"The first meeting I had with him he said some things about my past where I played right off the top of his head," said winger Kyle Okposo, referring to Des Moines in the USHL and legendary Minnesota prep school Shattuck St. Mary's. "I was extremely impressed by the detail he went into and how prepared he was. He does his homework, his research on guys. He really has a plan in place. He's obviously well prepared and I'm excited to keep working with him."
Botterill lists influences like Shero, current Minnesota GM and former Pittsburgh compatriot Chuck Fletcher, and current Pens GM Jim Rutherford. Another huge one is former Michigan coach and longtime NHL player Red Berenson, who loved having Botterill in his program.
"I would love to see him as the next commissioner of the NHL, I think that much of him," Berenson said in a 2009 article on the school's web site. "He would be perfect. He knows hockey, he knows business, he has a great education, he's the kind of smart, young guy that you want to see running things."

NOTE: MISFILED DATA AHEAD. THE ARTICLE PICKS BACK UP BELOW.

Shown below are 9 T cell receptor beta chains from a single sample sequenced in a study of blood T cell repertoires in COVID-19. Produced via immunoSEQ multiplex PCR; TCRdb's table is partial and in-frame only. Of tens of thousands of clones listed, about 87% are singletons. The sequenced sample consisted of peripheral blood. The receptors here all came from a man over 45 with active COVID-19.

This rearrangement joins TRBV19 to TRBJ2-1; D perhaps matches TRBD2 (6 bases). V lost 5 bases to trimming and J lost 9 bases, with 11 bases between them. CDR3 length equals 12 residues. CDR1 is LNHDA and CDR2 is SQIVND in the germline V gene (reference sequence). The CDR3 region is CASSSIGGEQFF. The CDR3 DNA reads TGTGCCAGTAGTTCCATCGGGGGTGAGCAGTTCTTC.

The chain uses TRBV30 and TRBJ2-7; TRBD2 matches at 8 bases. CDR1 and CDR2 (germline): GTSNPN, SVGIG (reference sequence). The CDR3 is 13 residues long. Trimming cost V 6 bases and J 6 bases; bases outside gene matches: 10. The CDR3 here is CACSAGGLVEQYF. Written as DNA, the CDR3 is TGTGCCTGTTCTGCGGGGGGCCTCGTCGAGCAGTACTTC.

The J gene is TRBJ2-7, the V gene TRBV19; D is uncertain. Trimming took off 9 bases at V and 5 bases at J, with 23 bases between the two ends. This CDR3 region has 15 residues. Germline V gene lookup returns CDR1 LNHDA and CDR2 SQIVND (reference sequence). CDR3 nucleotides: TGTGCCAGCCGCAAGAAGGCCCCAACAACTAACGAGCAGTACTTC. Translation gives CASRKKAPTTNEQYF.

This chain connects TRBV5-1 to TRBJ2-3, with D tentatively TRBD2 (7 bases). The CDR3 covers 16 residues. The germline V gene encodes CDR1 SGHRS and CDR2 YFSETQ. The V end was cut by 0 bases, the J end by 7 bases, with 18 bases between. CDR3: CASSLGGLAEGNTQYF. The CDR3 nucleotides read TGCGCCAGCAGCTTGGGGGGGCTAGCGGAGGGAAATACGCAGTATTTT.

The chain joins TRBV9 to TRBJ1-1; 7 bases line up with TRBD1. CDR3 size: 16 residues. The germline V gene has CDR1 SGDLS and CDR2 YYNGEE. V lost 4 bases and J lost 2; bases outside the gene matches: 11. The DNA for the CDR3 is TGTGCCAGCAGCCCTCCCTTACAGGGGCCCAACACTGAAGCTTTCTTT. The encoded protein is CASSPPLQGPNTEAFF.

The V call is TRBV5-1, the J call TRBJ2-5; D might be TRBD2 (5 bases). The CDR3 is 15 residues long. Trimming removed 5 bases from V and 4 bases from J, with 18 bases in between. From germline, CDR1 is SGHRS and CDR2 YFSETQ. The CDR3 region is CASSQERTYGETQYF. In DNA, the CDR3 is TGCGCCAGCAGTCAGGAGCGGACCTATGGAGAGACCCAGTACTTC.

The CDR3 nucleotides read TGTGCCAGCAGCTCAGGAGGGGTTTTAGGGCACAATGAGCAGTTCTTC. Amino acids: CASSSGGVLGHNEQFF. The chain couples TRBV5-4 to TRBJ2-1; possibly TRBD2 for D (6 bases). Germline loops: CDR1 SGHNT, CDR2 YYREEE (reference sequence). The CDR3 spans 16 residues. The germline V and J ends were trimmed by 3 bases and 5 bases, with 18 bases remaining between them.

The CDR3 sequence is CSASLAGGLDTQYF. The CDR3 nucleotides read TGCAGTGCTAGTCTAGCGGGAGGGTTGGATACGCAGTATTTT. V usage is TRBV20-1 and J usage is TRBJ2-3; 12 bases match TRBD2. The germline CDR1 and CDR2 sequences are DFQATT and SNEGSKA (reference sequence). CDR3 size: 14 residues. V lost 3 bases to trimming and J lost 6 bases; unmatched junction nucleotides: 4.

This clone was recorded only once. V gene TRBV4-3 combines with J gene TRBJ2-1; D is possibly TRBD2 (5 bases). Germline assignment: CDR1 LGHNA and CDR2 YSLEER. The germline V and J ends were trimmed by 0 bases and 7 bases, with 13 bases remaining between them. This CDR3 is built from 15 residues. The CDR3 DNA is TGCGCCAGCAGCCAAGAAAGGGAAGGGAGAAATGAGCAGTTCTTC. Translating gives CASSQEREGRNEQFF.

"His passion for learning new things always struck me," said Botterill, who spoke at a Michigan alumni ceremony honoring the retiring Berenson this summer. "He loved going to NHL camps watching different elements. He talked about a lot of small details but the great thing about Coach was he would join you. He was a forward and he'd go in front of the net and show you. You knew he had done it and he was still in great shape to do things out there. That competitive drive he had never left."
It was on recommendation from Berenson that Botterill was admitted to Michigan's business school for his MBA. The coach routinely asked his players what was next after hockey so Botterill was spurred to always ponder the answer.
"I owe so much to him," Botterill said. "He talked about things in the game and made sure you utilize your resources at Michigan. I was grateful for that ... He helped me out to get into Michigan's business school and it was crucial to my second career."
Before she became a household name on Canada's Olympic teams, Jennifer Botterill played ball hockey in the basement with her brother.